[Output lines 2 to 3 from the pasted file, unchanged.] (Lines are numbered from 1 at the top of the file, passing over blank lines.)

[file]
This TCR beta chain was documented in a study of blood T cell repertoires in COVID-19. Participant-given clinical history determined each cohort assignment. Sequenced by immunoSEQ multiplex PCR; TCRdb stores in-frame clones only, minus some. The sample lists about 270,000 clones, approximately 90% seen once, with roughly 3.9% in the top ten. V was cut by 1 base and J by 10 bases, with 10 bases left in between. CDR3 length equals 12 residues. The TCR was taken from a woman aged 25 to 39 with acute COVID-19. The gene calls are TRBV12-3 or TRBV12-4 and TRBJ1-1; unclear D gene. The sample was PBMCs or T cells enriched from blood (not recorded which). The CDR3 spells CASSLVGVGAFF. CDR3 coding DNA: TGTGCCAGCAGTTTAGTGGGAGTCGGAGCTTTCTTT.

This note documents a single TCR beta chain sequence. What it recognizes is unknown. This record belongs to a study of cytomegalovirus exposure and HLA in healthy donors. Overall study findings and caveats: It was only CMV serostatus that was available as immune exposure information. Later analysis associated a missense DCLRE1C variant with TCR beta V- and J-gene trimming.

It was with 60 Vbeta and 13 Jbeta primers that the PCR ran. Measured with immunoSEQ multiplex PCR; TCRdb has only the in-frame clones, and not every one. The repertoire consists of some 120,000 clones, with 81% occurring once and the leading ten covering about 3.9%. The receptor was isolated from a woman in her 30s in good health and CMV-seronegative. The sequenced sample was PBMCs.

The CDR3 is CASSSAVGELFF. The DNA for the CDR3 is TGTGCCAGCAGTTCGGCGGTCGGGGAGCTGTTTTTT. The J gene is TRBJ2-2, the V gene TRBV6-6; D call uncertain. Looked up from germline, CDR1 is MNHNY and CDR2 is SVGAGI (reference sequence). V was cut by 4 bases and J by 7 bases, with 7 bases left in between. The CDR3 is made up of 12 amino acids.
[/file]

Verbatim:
This note documents a single TCR beta chain sequence. What it recognizes is unknown. This record belongs to a study of cytomegalovirus exposure and HLA in healthy donors. Overall study findings and caveats: It was only CMV serostatus that was available as immune exposure information. Later analysis associated a missense DCLRE1C variant with TCR beta V- and J-gene trimming.

It was with 60 Vbeta and 13 Jbeta primers that the PCR ran. Measured with immunoSEQ multiplex PCR; TCRdb has only the in-frame clones, and not every one. The repertoire consists of some 120,000 clones, with 81% occurring once and the leading ten covering about 3.9%. The receptor was isolated from a woman in her 30s in good health and CMV-seronegative. The sequenced sample was PBMCs.